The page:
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The Uncertainty of Decline: Power Shifts, Interstate Signaling and International Conflict

Yoder, Brandon
Thesis/Dissertation; Online
Yoder, Brandon
Sechser, Todd
Owen, John
Copeland, Dale
Holt, Charles
Can rising states credibly signal their future intentions during a power shift? Existing theories suggest that rising states have strong incentives to misrepresent hostile intentions, in order to avoid incurring opposition while they are still relatively weak. As a result, the conventional wisdom holds that a rising state’'s cooperative behavior is not a credible signal of its intentions in the future, when it will have become more powerful. In contrast, this study presents two formal models that identify conditions under which rising states' ’cooperative signals are credible despite their incentives to misrepresent. In addition, the models identify two "screening mechanisms" that declining states can employ to elicit credible signals of a rising state'’s future intentions. First, a strategy of limited preventive opposition in response to cooperative signals reduces the rising state’s incentive to misrepresent, inducing hostile riser’s to reveal their true intentions through non-cooperative behavior, while making the rising state'’s cooperative signals more credible. Second, a strategy of targeted retrenchment elicits credible signals by removing constraints over the rising state'’s immediate behavior in a particular region, and making hostile risers more likely to attempt revision of the regional international order. The information provided by these screening mechanisms then benefi…ts the declining state by allowing it to fully contain the rise of hostile states, while avoiding unnecessary confl‡ict with benign ones. The theoretical hypotheses are illustrated in four recent cases of great power decline: US retrenchment from Eastern Europe and the origins of the Cold War; British retrenchment from the Western Hemisphere and Anglo-American rapprochement at the turn of the 20th century; British prevention in response to a rising Germany in the 1890s; and a negative case, the lack of US prevention in response to a rising Soviet Union during WWII. These cases largely support the theoretical hypotheses, but also indicate that leaders have been largely unaware of the informational benefi…ts of prevention and retrenchment. Thus, the fi…ndings of the study yield valuable prescriptions for the contemporary world, particularly US foreign policy toward a rising China.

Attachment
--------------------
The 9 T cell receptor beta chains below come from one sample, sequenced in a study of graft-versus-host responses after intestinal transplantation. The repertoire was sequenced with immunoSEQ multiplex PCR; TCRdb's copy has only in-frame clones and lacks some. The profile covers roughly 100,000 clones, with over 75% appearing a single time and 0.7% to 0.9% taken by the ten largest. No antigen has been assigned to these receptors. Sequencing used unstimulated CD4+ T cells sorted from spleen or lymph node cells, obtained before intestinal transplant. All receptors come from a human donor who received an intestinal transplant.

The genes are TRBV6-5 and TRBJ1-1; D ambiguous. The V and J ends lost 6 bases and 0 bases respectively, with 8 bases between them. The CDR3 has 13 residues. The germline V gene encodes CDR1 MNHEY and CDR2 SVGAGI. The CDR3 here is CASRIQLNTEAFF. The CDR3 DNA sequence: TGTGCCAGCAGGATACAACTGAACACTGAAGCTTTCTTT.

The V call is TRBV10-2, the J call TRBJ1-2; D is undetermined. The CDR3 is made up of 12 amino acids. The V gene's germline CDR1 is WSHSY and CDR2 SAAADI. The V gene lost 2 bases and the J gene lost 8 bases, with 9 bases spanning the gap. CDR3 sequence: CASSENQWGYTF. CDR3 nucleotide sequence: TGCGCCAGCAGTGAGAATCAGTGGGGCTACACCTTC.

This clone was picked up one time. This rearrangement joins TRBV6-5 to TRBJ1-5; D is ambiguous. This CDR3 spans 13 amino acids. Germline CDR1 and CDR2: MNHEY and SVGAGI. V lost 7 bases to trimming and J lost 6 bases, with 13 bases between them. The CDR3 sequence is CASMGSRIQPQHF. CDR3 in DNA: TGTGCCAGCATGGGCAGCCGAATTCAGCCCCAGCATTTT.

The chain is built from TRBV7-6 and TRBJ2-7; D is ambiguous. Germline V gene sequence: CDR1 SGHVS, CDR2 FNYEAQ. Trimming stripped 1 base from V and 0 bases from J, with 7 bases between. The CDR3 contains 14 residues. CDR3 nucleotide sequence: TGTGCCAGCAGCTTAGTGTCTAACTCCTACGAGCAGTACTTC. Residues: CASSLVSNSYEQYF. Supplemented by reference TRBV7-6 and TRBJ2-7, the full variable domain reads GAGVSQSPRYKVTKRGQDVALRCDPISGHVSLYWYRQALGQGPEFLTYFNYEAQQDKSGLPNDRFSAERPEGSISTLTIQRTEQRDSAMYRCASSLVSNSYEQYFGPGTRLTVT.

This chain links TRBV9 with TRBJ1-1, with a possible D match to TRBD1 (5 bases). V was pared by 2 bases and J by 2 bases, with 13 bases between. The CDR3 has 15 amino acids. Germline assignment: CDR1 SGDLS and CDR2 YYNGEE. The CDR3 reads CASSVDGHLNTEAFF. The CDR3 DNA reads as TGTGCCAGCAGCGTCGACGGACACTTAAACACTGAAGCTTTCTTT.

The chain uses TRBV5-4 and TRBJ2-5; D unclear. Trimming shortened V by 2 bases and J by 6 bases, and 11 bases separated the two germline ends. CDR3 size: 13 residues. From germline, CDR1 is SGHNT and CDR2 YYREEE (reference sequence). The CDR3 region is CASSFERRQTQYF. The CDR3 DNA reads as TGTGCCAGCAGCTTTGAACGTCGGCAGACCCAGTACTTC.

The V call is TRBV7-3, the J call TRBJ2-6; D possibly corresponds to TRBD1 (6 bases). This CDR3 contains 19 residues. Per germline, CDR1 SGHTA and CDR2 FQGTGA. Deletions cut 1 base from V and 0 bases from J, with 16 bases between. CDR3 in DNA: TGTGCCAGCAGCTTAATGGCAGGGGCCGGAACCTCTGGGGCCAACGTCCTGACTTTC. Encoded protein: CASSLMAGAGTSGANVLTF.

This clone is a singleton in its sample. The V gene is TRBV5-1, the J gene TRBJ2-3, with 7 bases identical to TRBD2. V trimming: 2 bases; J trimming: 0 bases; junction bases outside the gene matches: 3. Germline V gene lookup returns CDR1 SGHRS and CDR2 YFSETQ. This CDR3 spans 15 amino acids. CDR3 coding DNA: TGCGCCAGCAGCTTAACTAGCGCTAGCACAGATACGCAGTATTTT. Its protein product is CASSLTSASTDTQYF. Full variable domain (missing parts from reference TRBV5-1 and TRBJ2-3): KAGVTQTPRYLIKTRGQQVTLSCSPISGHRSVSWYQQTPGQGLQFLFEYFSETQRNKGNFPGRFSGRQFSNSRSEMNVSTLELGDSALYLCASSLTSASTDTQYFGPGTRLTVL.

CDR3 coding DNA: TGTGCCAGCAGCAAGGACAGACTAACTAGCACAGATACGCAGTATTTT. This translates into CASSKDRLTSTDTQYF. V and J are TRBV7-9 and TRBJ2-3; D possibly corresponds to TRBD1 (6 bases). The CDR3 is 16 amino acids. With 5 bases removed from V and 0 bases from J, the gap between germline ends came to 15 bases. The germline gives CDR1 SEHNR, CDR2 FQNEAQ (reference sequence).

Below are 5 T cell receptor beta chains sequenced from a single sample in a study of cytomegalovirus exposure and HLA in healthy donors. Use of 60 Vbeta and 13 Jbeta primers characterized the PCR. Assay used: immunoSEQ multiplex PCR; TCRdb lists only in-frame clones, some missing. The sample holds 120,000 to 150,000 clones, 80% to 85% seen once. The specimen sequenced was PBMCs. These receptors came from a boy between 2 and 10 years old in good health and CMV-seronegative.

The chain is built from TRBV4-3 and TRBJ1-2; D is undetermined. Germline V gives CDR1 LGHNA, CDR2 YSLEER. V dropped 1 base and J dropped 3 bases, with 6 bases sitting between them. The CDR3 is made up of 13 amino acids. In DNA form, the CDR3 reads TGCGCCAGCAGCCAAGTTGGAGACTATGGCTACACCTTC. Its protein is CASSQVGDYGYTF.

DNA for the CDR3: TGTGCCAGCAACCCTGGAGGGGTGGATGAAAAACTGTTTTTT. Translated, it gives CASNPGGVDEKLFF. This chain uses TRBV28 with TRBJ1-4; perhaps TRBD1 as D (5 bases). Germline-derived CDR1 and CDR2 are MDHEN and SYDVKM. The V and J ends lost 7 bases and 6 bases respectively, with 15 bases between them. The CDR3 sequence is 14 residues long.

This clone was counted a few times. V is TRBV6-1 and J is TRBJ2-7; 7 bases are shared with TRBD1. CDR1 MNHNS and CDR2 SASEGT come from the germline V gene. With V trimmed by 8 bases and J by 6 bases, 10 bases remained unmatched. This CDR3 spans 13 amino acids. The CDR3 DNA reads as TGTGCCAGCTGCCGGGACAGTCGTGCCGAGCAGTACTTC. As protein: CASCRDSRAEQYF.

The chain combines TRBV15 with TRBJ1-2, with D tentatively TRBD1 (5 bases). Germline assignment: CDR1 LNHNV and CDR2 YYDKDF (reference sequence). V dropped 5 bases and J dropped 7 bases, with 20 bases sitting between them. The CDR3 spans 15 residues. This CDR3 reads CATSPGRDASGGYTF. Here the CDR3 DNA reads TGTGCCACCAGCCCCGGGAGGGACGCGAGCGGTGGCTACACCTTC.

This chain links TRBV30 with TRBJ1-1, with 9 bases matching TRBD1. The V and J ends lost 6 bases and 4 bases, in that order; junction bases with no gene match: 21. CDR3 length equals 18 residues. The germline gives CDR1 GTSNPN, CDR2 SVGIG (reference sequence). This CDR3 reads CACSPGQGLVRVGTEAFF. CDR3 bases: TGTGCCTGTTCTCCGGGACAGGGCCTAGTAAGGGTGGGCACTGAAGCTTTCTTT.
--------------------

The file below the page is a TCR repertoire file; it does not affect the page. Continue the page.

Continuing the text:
University of Virginia, Department of Politics, PHD, 2013
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